This is one of the first images taken by NASA's Curiosity rover, which landed on Mars early Monday. It was taken through a wide-angle lens on the left "eye" of a stereo pair of Hazard-Avoidance cameras. Larger color images from other cameras are expected later in the week when the rover's mast, carrying high-resolution cameras, is deployed.
The new Mars rover, Curiosity, has only been on the ground for a few hours and is already dispatching photos. Those square, black-and-white landscape images complement those sent back by Curiosity's predecessors, Spirit and Opportunity.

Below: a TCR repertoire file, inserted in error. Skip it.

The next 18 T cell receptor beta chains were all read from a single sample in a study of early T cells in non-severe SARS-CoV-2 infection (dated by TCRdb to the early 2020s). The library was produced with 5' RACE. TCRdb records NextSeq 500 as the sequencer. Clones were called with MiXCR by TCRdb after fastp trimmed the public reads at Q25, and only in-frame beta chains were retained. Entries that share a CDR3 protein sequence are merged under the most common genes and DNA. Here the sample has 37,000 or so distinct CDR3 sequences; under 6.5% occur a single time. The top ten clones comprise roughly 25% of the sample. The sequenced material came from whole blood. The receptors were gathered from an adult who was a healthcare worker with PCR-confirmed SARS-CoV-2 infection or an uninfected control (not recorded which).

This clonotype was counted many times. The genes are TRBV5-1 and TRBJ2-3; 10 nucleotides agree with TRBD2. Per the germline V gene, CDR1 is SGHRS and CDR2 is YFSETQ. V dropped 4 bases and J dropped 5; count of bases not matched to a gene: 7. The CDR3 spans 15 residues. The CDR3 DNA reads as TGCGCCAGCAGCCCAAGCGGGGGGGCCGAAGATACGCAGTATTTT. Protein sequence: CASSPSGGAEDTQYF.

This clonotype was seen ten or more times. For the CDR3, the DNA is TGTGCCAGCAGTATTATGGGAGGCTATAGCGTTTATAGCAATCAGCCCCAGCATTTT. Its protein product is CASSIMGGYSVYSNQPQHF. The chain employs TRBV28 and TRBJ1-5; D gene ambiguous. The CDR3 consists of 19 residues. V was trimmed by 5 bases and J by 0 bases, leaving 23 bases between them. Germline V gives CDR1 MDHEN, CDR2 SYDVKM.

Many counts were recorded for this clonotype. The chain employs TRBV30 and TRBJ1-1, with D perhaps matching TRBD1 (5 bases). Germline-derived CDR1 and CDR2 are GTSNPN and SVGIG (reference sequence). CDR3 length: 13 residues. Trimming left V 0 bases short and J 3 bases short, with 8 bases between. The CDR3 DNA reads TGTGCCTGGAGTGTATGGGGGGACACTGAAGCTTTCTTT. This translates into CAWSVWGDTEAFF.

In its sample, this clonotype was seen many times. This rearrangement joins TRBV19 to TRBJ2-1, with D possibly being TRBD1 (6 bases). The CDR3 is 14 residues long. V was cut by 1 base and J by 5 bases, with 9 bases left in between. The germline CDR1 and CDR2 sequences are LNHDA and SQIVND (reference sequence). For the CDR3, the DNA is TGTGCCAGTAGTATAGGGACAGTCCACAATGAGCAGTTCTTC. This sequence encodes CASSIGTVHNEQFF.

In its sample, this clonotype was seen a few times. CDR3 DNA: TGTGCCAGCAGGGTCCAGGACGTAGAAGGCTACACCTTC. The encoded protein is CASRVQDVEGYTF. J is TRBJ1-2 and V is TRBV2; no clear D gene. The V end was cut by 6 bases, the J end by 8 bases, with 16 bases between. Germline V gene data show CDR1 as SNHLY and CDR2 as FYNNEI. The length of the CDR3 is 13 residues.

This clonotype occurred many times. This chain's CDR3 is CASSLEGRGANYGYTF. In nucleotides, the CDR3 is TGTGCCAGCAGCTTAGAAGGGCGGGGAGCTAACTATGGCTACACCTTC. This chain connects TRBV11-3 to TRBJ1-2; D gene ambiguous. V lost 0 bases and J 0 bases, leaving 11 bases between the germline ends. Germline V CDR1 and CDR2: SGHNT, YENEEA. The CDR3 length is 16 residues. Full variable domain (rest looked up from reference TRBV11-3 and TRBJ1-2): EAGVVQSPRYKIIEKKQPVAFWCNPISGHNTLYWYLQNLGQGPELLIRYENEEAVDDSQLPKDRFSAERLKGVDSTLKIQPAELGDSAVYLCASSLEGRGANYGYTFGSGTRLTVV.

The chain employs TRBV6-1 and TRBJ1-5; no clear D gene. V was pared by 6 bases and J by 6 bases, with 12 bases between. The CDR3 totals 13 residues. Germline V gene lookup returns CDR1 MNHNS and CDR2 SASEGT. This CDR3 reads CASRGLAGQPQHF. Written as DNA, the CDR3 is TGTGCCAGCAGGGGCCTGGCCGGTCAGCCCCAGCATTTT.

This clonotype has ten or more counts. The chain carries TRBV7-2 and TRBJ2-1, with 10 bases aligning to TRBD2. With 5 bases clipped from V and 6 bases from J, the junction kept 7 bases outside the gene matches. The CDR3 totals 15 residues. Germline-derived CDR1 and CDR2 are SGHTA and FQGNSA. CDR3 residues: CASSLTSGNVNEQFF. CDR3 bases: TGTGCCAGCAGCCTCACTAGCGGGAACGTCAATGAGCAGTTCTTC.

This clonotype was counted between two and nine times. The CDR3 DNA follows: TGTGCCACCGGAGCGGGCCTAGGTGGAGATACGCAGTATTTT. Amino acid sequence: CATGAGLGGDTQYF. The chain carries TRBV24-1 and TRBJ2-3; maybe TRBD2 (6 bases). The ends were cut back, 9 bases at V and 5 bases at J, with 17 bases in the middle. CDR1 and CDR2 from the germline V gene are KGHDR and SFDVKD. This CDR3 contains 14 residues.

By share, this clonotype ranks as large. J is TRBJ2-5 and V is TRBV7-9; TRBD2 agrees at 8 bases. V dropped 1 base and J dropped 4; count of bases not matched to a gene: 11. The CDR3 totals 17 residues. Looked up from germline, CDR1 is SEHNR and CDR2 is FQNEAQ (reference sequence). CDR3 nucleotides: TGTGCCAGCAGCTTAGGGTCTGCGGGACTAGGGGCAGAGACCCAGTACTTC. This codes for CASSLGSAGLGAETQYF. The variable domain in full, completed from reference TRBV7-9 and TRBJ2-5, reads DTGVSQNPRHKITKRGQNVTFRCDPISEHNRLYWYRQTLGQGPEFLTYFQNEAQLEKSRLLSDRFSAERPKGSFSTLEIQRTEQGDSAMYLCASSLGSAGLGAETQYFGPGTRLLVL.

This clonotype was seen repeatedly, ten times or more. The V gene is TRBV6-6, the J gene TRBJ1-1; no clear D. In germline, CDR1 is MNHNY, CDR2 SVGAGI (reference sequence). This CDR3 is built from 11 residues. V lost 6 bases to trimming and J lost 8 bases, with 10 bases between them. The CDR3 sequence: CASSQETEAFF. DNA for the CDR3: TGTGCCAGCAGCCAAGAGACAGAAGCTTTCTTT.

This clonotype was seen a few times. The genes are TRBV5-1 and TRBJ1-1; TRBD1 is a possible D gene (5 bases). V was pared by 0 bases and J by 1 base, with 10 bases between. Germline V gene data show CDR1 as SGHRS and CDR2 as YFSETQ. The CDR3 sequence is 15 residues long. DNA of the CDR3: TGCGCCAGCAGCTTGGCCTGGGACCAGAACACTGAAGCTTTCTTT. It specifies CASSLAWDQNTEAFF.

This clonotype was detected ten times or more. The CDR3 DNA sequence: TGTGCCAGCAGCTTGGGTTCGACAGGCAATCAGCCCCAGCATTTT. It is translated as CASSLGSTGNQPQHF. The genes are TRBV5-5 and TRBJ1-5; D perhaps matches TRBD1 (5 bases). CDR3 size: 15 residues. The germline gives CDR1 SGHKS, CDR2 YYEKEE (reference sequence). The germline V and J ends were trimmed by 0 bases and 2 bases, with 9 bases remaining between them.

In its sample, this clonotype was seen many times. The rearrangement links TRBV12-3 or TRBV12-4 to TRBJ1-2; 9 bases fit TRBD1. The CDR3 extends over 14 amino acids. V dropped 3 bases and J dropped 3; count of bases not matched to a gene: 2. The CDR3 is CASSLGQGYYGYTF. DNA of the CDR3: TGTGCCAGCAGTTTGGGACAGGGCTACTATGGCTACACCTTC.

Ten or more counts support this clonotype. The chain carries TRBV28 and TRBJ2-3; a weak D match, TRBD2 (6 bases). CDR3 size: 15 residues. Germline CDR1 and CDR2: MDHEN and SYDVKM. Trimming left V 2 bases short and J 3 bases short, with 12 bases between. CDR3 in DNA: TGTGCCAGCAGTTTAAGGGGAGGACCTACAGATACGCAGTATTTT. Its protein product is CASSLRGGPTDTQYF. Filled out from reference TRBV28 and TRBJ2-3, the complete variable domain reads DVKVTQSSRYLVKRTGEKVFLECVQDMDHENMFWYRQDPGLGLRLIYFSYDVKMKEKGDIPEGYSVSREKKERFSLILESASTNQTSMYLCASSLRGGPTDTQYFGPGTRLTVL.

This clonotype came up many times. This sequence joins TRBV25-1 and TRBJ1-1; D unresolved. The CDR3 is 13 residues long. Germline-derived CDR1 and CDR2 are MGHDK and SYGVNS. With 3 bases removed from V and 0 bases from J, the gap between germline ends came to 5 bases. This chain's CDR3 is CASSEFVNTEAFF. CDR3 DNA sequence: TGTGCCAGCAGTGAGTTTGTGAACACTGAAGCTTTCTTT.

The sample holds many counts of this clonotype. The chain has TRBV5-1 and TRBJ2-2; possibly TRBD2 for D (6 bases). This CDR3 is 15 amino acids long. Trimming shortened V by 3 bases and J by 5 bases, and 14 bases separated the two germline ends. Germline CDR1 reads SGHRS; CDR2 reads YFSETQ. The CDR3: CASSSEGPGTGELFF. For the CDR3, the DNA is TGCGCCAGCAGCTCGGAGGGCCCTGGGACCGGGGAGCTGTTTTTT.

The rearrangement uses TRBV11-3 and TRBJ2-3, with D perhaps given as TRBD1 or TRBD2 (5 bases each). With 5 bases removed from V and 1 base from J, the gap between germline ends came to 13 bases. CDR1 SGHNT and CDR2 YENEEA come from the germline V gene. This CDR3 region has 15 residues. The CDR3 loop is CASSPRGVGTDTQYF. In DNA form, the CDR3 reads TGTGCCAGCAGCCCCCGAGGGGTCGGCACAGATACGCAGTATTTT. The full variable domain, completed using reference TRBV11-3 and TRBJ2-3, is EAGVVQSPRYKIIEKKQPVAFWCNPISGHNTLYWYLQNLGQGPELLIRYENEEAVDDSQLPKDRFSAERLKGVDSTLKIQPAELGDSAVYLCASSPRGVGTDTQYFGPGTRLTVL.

Although there was a lot of repetitive imagery that came back from those rovers, NASA pared it down. If you spend enough time sifting through the archives, a certain aesthetic starts to emerge: desolate, monochrome landscapes that almost look like film.
According to NASA, we can expect even better photos from Curiosity. The rover's mast is equipped with two color cameras with telephoto lenses. They will provide "enough resolution to distinguish a basketball from a football at a distance of seven football fields."
Before we get there, though, here's an homage to the artists that came before Curiosity. Curiously, the planet almost looks like it could be Utah ...